They’d heard that Nepal was a “safe and easy” option, and a place where surrogacy agencies from western countries with equally strict surrogacy laws had recently set up shop. So Stephen found Tammuz, an Israeli agency, which would help the couple have a child for US$35,000. The sum would cover all expenses: the agent’s fee, the cost of the medical procedures like in-vitro fertilisation, the surrogate’s medical expenses, and her take-home pay, which the Australians were told was US$10,000.
The woman who would carry their child had been working as a maid in India, according to Stephen. Like he and Michael, she and her husband, a gardener, had turned to surrogacy to improve their young family: They hoped she could earn enough to send their teenage son to engineering school.
On January 10, 2015, she came to Nepal to be impregnated with an embryo from Stephen’s sperm and a South African donor’s egg (a preference for racial similarity to parents means most eggs come from outside the region). “I was elated,” Stephen says of the moment, on August 29, when he became a father to twins, a boy and a girl. He and Michael had flown to Nepal two days earlier in preparation. But their bliss was short-lived.
Unbeknownst to the new parents, four days before the birth, Nepal’s Supreme Court had placed a temporary ban on surrogacy. By September 2015, as Stephen and Michael were preparing their newborns for the journey home, the government decided to outlaw the practice altogether.
The government’s decision left the newborns in a legal black hole. Their parentage wasn’t in question: DNA tests (required for exit permits to leave the country) proved Stephen was the biological father, and the babies already had their Australian citizenship and passports. But the hastily written decision to ban surrogacy didn’t include any mention of what to do about babies already born or on the way. Because the babies’ births were now considered illegal, the Department of Immigration couldn’t issue them exit permits to leave Nepal. Nobody knew what to do with them—or with the dozens of other foreign babies born into the same situation.
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Thirty years after the first surrogate baby was born, courts across the world still struggle to work out the morality of childbirth transactions. In the U.S. today, surrogacy laws vary widely by state: Just a few, like California and Connecticut, allow commercial surrogacy, in which surrogates are paid to carry a child. States like Arkansas and Florida allow such arrangements, but not for same-sex couples. Other states, like New York and Washington, only allow altruistic surrogacy, meaning the surrogate can only be compensated for medical expenses. Washington, D.C., and Michigan forbid any type of surrogacy arrangements.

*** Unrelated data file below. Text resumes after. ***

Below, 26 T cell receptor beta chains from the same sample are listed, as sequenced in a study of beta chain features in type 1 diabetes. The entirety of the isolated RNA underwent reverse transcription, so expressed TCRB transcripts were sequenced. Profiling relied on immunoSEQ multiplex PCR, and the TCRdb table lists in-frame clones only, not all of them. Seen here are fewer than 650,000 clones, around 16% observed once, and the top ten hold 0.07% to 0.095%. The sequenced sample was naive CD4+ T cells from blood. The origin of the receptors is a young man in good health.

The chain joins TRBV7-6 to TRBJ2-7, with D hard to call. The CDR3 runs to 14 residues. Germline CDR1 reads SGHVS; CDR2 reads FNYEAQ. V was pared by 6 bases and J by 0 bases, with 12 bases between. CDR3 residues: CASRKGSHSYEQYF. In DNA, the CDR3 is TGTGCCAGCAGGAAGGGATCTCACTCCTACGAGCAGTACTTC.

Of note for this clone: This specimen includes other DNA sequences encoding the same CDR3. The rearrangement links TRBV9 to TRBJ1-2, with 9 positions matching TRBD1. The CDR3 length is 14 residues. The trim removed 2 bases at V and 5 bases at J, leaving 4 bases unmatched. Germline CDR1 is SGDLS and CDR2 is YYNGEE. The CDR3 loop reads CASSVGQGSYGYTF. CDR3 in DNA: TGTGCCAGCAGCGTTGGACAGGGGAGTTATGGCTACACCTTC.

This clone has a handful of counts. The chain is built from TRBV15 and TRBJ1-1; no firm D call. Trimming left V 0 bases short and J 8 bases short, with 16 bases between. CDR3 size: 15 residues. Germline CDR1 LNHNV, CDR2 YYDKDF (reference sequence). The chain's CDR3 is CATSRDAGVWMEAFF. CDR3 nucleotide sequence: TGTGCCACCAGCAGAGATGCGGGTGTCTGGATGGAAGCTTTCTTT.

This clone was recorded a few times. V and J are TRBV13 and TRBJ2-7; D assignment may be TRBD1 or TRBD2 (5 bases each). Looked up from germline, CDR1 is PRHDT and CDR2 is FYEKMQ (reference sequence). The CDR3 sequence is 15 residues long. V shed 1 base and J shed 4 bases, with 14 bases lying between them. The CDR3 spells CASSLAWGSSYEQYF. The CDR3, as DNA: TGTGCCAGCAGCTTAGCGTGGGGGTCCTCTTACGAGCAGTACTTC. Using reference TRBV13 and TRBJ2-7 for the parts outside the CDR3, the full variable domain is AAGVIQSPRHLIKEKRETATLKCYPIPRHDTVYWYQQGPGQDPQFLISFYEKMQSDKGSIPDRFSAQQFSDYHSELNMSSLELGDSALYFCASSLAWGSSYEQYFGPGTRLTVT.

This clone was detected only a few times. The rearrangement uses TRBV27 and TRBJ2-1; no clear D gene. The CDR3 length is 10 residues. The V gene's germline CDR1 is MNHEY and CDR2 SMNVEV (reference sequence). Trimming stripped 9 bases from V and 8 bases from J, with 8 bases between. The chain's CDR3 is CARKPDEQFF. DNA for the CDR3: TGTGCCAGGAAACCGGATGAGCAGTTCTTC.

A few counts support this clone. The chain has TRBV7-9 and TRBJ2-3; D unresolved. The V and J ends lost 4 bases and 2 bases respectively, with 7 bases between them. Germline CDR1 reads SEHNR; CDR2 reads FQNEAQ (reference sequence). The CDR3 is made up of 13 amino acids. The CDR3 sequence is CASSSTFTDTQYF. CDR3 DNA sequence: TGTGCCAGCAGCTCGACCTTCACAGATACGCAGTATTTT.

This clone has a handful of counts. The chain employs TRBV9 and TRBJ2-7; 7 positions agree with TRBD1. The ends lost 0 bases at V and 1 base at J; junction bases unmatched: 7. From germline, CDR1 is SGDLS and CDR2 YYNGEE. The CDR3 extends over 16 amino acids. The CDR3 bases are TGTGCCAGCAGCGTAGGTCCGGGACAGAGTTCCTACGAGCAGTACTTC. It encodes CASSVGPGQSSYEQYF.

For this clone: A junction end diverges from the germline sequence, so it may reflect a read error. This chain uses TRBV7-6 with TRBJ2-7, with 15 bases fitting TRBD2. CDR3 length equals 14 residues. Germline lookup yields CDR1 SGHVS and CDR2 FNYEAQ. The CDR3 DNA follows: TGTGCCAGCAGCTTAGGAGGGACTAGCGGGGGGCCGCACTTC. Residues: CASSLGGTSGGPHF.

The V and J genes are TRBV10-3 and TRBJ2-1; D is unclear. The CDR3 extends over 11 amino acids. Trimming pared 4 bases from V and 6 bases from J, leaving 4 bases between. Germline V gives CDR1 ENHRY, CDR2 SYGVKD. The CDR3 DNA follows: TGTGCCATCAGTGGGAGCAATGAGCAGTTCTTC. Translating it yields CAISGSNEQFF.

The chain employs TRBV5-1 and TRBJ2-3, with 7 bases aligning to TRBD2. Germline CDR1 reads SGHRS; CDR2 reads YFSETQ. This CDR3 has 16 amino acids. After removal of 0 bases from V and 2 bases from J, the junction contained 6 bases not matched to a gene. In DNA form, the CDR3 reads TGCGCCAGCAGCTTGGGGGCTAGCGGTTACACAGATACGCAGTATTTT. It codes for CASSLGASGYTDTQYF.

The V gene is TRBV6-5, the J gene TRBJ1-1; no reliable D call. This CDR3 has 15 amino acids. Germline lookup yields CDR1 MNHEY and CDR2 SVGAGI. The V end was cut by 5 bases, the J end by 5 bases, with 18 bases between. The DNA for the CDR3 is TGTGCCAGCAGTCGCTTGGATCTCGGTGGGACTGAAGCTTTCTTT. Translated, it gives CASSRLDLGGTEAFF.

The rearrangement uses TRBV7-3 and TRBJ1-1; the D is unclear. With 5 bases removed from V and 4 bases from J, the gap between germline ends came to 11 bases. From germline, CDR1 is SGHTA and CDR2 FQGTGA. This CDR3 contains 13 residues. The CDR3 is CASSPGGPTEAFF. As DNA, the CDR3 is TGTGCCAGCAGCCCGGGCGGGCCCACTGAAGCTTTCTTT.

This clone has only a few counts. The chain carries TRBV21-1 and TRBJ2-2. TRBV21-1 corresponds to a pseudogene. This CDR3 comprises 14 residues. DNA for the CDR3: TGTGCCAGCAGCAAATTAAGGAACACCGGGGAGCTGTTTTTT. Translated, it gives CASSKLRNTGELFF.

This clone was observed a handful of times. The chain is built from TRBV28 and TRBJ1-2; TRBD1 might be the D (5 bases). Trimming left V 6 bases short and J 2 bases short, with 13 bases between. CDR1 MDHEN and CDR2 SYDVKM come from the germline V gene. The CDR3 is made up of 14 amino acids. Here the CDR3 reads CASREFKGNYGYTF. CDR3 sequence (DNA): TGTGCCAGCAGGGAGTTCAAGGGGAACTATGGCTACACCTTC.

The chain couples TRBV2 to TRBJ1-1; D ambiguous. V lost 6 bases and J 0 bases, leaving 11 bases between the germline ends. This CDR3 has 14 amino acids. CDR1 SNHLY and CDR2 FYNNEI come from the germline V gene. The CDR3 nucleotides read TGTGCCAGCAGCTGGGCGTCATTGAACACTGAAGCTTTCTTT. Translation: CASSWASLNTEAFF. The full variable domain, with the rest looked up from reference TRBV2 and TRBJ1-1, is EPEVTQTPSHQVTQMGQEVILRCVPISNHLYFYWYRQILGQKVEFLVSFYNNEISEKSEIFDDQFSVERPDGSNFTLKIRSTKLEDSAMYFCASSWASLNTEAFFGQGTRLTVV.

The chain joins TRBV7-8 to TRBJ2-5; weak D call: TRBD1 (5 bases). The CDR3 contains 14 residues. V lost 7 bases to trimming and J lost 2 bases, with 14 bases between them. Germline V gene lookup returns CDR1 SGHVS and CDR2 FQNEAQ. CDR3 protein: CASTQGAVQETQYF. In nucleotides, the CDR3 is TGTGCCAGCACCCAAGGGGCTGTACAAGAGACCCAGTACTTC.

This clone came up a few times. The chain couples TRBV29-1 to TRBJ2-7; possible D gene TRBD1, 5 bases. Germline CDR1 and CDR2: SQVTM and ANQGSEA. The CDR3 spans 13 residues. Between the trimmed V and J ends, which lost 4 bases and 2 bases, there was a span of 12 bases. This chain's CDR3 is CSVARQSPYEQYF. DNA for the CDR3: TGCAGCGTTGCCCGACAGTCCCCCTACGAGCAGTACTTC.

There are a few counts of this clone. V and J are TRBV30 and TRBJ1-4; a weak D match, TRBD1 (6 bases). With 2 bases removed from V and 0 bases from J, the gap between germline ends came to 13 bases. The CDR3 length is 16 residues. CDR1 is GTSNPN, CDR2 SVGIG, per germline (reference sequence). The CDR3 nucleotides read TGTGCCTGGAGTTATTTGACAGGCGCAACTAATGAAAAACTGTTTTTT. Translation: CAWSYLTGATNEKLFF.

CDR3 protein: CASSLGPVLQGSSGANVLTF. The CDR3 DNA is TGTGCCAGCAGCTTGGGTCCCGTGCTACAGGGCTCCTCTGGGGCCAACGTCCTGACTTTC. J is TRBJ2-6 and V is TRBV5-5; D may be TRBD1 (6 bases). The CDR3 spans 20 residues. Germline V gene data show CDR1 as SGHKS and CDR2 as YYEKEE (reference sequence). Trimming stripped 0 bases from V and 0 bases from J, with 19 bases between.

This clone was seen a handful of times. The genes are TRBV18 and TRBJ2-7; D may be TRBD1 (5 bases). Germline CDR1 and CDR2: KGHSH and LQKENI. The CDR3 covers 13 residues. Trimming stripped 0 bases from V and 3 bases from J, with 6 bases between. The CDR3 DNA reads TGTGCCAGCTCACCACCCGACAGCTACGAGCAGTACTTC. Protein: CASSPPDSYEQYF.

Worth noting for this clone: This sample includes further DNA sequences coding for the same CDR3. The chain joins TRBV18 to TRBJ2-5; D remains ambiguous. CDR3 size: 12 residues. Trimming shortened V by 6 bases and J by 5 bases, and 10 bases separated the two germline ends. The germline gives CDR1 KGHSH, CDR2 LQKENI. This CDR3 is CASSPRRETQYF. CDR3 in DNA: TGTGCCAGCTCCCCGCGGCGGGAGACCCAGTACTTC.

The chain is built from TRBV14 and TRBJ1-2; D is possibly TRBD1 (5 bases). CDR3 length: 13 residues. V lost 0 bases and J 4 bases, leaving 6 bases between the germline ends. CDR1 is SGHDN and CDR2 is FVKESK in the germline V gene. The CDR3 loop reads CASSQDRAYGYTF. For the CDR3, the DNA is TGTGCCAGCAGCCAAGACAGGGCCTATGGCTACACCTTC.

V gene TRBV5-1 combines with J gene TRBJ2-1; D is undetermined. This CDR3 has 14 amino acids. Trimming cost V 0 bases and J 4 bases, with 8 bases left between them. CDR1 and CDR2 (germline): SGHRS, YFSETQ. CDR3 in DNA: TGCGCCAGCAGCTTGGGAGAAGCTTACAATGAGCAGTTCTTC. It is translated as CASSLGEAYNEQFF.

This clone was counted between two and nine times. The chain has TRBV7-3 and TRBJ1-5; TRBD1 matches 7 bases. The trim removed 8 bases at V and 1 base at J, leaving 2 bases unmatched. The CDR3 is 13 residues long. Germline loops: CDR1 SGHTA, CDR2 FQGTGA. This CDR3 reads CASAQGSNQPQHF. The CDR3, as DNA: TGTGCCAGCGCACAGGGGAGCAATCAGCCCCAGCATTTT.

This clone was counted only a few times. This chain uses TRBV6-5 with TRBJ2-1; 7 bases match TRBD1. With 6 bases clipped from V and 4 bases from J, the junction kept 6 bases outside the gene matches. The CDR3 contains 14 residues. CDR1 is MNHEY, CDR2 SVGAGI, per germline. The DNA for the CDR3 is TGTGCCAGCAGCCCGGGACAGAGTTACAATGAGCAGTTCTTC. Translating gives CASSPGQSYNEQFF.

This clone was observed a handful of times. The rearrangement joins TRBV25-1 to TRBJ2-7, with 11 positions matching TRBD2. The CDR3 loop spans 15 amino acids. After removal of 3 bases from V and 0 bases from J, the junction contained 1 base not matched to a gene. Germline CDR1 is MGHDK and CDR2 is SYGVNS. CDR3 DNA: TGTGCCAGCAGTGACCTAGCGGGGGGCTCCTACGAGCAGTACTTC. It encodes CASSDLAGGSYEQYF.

In Australia, paying someone to carry your child can carry a jail sentence of up to three years.
Laws are similarly non-uniform around the globe, though very few countries allow commercial surrogacy. Ukraine and Georgia do, but only for heterosexual married couples. Greek law allows only altruistic surrogacy, but permits compensation for costs and lost wages. In Israel, only heterosexual couples unable to have children can engage in surrogacy, but the surrogate must be unmarried, already have a child of her own, and practice the same religion as the parents (among other restrictions). In Australia, which does permit altruistic surrogacy, paying someone to carry your child can carry a jail sentence of up to three years.
These restrictions, plus the prohibitively enormous cost of surrogacy in the U.S. (between US$50,000 and US$100,000), push many of the world’s hopeful parents down Stephen and Michael’s path to developing countries with less defined laws. Thailand used to serve a large portion of the international market, but the Thai government criminalised surrogacy by foreigners and same-sex couples in 2014, prompted by incidents of surrogate parents behaving badly. The most notable of those cases was that of Baby Gammy, a twin born with Down syndrome and left behind by the Australians who contracted his birth (his sister, who wasn’t born with the disorder, was taken home). It didn’t help that Gammy’s biological father was also a convicted sex offender.